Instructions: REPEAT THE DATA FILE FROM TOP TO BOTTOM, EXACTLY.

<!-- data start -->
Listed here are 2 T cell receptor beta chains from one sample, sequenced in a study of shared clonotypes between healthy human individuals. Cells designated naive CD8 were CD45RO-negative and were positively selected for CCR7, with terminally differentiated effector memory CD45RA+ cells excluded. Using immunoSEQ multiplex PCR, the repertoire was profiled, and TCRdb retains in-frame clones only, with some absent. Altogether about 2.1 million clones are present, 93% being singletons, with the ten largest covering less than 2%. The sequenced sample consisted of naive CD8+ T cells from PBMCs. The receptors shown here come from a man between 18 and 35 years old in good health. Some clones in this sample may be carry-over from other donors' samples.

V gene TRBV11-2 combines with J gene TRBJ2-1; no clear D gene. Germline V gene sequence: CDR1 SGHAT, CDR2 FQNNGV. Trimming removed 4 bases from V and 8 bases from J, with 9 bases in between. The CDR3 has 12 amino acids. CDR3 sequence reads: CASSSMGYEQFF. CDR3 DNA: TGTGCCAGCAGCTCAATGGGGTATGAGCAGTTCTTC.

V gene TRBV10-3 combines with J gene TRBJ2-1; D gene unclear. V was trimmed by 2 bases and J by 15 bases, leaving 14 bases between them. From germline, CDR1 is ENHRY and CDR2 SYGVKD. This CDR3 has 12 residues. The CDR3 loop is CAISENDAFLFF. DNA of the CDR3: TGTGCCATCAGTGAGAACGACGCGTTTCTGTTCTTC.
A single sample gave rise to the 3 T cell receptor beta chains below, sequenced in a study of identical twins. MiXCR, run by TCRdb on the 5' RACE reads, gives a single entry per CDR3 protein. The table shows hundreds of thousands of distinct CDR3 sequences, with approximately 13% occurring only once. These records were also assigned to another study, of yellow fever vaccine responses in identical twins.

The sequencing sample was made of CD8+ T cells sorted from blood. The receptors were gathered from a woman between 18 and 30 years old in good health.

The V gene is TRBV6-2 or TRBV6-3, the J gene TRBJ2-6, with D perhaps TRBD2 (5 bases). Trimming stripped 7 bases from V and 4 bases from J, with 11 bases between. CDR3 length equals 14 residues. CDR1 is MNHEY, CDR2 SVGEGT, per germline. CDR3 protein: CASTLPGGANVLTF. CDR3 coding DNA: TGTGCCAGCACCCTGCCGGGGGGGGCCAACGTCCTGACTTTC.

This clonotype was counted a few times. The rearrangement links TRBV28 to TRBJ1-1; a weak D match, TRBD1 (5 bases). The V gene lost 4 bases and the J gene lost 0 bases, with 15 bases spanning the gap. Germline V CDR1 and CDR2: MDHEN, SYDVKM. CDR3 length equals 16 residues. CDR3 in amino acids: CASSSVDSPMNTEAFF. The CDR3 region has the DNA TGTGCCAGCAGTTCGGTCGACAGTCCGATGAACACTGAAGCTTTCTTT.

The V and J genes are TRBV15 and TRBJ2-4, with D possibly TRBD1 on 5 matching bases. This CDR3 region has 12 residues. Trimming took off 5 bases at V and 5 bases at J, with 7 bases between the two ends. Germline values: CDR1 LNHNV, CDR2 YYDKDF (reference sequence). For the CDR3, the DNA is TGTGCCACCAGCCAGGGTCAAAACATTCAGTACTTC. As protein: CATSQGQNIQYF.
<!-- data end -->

Listed here are 2 T cell receptor beta chains from one sample, sequenced in a study of shared clonotypes between healthy human individuals. Cells designated naive CD8 were CD45RO-negative and were positively selected for CCR7, with terminally differentiated effector memory CD45RA+ cells excluded. Using immunoSEQ multiplex PCR, the repertoire was profiled, and TCRdb retains in-frame clones only, with some absent. Altogether about 2.1 million clones are present, 93% being singletons, with the ten largest covering less than 2%. The sequenced sample consisted of naive CD8+ T cells from PBMCs. The receptors shown here come from a man between 18 and 35 years old in good health. Some clones in this sample may be carry-over from other donors' samples.

V gene TRBV11-2 combines with J gene TRBJ2-1; no clear D gene. Germline V gene sequence: CDR1 SGHAT, CDR2 FQNNGV. Trimming removed 4 bases from V and 8 bases from J, with 9 bases in between. The CDR3 has 12 amino acids. CDR3 sequence reads: CASSSMGYEQFF. CDR3 DNA: TGTGCCAGCAGCTCAATGGGGTATGAGCAGTTCTTC.

V gene TRBV10-3 combines with J gene TRBJ2-1; D gene unclear. V was trimmed by 2 bases and J by 15 bases, leaving 14 bases between them. From germline, CDR1 is ENHRY and CDR2 SYGVKD. This CDR3 has 12 residues. The CDR3 loop is CAISENDAFLFF. DNA of the CDR3: TGTGCCATCAGTGAGAACGACGCGTTTCTGTTCTTC.
A single sample gave rise to the 3 T cell receptor beta chains below, sequenced in a study of identical twins. MiXCR, run by TCRdb on the 5' RACE reads, gives a single entry per CDR3 protein. The table shows hundreds of thousands of distinct CDR3 sequences, with approximately 13% occurring only once. These records were also assigned to another study, of yellow fever vaccine responses in identical twins.

The sequencing sample was made of CD8+ T cells sorted from blood. The receptors were gathered from a woman between 18 and 30 years old in good health.

The V gene is TRBV6-2 or TRBV6-3, the J gene TRBJ2-6, with D perhaps TRBD2 (5 bases). Trimming stripped 7 bases from V and 4 bases from J, with 11 bases between. CDR3 length equals 14 residues. CDR1 is MNHEY, CDR2 SVGEGT, per germline. CDR3 protein: CASTLPGGANVLTF. CDR3 coding DNA: TGTGCCAGCACCCTGCCGGGGGGGGCCAACGTCCTGACTTTC.

This clonotype was counted a few times. The rearrangement links TRBV28 to TRBJ1-1; a weak D match, TRBD1 (5 bases). The V gene lost 4 bases and the J gene lost 0 bases, with 15 bases spanning the gap. Germline V CDR1 and CDR2: MDHEN, SYDVKM. CDR3 length equals 16 residues. CDR3 in amino acids: CASSSVDSPMNTEAFF. The CDR3 region has the DNA TGTGCCAGCAGTTCGGTCGACAGTCCGATGAACACTGAAGCTTTCTTT.

The V and J genes are TRBV15 and TRBJ2-4, with D possibly TRBD1 on 5 matching bases. This CDR3 region has 12 residues. Trimming took off 5 bases at V and 5 bases at J, with 7 bases between the two ends. Germline values: CDR1 LNHNV, CDR2 YYDKDF (reference sequence). For the CDR3, the DNA is TGTGCCACCAGCCAGGGTCAAAACATTCAGTACTTC. As protein: CATSQGQNIQYF.